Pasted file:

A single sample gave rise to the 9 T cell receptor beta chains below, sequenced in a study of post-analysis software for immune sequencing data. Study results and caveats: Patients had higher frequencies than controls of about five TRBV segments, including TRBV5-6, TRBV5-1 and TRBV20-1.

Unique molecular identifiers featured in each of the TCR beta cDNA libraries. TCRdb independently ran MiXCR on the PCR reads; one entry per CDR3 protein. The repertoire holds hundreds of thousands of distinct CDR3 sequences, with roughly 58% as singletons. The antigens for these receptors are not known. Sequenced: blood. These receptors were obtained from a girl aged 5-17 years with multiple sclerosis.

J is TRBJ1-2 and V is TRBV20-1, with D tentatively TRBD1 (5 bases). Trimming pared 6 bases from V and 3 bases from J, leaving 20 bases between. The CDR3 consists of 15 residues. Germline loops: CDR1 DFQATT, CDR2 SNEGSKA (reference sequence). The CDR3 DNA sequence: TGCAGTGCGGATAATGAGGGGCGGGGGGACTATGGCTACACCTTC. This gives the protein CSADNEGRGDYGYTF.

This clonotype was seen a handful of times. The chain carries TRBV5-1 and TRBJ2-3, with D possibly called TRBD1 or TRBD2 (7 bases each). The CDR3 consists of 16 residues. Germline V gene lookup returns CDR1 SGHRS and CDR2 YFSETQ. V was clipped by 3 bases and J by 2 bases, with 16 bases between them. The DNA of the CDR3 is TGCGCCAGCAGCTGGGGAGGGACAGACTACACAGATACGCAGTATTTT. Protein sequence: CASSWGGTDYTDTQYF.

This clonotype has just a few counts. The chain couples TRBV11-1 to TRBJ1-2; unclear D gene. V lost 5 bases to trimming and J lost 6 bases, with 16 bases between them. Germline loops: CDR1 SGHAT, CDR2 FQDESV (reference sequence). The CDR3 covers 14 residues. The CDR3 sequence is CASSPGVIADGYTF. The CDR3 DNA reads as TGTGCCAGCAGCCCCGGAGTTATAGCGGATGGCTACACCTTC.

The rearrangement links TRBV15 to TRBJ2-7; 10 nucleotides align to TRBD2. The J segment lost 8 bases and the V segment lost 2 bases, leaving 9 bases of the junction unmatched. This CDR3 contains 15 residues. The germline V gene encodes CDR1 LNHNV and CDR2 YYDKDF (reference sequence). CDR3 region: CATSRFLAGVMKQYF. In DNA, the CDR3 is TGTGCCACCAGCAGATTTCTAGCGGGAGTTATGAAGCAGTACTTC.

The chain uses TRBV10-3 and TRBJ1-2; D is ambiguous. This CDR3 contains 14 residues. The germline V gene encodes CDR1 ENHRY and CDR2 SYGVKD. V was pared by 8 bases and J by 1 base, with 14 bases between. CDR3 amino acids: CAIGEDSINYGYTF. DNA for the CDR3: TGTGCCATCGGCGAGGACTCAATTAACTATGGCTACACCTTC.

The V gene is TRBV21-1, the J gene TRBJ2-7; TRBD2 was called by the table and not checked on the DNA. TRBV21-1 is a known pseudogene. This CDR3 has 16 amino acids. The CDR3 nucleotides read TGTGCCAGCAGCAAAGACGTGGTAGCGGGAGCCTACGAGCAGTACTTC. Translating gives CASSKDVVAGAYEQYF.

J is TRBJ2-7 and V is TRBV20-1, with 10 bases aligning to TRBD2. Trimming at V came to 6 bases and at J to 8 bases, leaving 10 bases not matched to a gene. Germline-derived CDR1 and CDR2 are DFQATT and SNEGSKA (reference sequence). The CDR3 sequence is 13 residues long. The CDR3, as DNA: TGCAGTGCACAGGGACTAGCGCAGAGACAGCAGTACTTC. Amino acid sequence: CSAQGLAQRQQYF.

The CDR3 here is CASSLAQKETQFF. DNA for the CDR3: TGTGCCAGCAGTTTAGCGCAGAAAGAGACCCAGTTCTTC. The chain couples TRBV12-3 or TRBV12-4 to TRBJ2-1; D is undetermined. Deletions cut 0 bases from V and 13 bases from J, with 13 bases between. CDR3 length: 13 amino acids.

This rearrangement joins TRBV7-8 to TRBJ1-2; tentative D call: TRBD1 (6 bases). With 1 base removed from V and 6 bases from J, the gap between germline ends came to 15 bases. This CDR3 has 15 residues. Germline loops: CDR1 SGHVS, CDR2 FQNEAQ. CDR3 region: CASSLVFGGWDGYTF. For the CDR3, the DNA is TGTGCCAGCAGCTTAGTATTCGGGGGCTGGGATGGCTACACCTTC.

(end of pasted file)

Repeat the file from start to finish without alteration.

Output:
A single sample gave rise to the 9 T cell receptor beta chains below, sequenced in a study of post-analysis software for immune sequencing data. Study results and caveats: Patients had higher frequencies than controls of about five TRBV segments, including TRBV5-6, TRBV5-1 and TRBV20-1.

Unique molecular identifiers featured in each of the TCR beta cDNA libraries. TCRdb independently ran MiXCR on the PCR reads; one entry per CDR3 protein. The repertoire holds hundreds of thousands of distinct CDR3 sequences, with roughly 58% as singletons. The antigens for these receptors are not known. Sequenced: blood. These receptors were obtained from a girl aged 5-17 years with multiple sclerosis.

J is TRBJ1-2 and V is TRBV20-1, with D tentatively TRBD1 (5 bases). Trimming pared 6 bases from V and 3 bases from J, leaving 20 bases between. The CDR3 consists of 15 residues. Germline loops: CDR1 DFQATT, CDR2 SNEGSKA (reference sequence). The CDR3 DNA sequence: TGCAGTGCGGATAATGAGGGGCGGGGGGACTATGGCTACACCTTC. This gives the protein CSADNEGRGDYGYTF.

This clonotype was seen a handful of times. The chain carries TRBV5-1 and TRBJ2-3, with D possibly called TRBD1 or TRBD2 (7 bases each). The CDR3 consists of 16 residues. Germline V gene lookup returns CDR1 SGHRS and CDR2 YFSETQ. V was clipped by 3 bases and J by 2 bases, with 16 bases between them. The DNA of the CDR3 is TGCGCCAGCAGCTGGGGAGGGACAGACTACACAGATACGCAGTATTTT. Protein sequence: CASSWGGTDYTDTQYF.

This clonotype has just a few counts. The chain couples TRBV11-1 to TRBJ1-2; unclear D gene. V lost 5 bases to trimming and J lost 6 bases, with 16 bases between them. Germline loops: CDR1 SGHAT, CDR2 FQDESV (reference sequence). The CDR3 covers 14 residues. The CDR3 sequence is CASSPGVIADGYTF. The CDR3 DNA reads as TGTGCCAGCAGCCCCGGAGTTATAGCGGATGGCTACACCTTC.

The rearrangement links TRBV15 to TRBJ2-7; 10 nucleotides align to TRBD2. The J segment lost 8 bases and the V segment lost 2 bases, leaving 9 bases of the junction unmatched. This CDR3 contains 15 residues. The germline V gene encodes CDR1 LNHNV and CDR2 YYDKDF (reference sequence). CDR3 region: CATSRFLAGVMKQYF. In DNA, the CDR3 is TGTGCCACCAGCAGATTTCTAGCGGGAGTTATGAAGCAGTACTTC.

The chain uses TRBV10-3 and TRBJ1-2; D is ambiguous. This CDR3 contains 14 residues. The germline V gene encodes CDR1 ENHRY and CDR2 SYGVKD. V was pared by 8 bases and J by 1 base, with 14 bases between. CDR3 amino acids: CAIGEDSINYGYTF. DNA for the CDR3: TGTGCCATCGGCGAGGACTCAATTAACTATGGCTACACCTTC.

The V gene is TRBV21-1, the J gene TRBJ2-7; TRBD2 was called by the table and not checked on the DNA. TRBV21-1 is a known pseudogene. This CDR3 has 16 amino acids. The CDR3 nucleotides read TGTGCCAGCAGCAAAGACGTGGTAGCGGGAGCCTACGAGCAGTACTTC. Translating gives CASSKDVVAGAYEQYF.

J is TRBJ2-7 and V is TRBV20-1, with 10 bases aligning to TRBD2. Trimming at V came to 6 bases and at J to 8 bases, leaving 10 bases not matched to a gene. Germline-derived CDR1 and CDR2 are DFQATT and SNEGSKA (reference sequence). The CDR3 sequence is 13 residues long. The CDR3, as DNA: TGCAGTGCACAGGGACTAGCGCAGAGACAGCAGTACTTC. Amino acid sequence: CSAQGLAQRQQYF.

The CDR3 here is CASSLAQKETQFF. DNA for the CDR3: TGTGCCAGCAGTTTAGCGCAGAAAGAGACCCAGTTCTTC. The chain couples TRBV12-3 or TRBV12-4 to TRBJ2-1; D is undetermined. Deletions cut 0 bases from V and 13 bases from J, with 13 bases between. CDR3 length: 13 amino acids.

This rearrangement joins TRBV7-8 to TRBJ1-2; tentative D call: TRBD1 (6 bases). With 1 base removed from V and 6 bases from J, the gap between germline ends came to 15 bases. This CDR3 has 15 residues. Germline loops: CDR1 SGHVS, CDR2 FQNEAQ. CDR3 region: CASSLVFGGWDGYTF. For the CDR3, the DNA is TGTGCCAGCAGCTTAGTATTCGGGGGCTGGGATGGCTACACCTTC.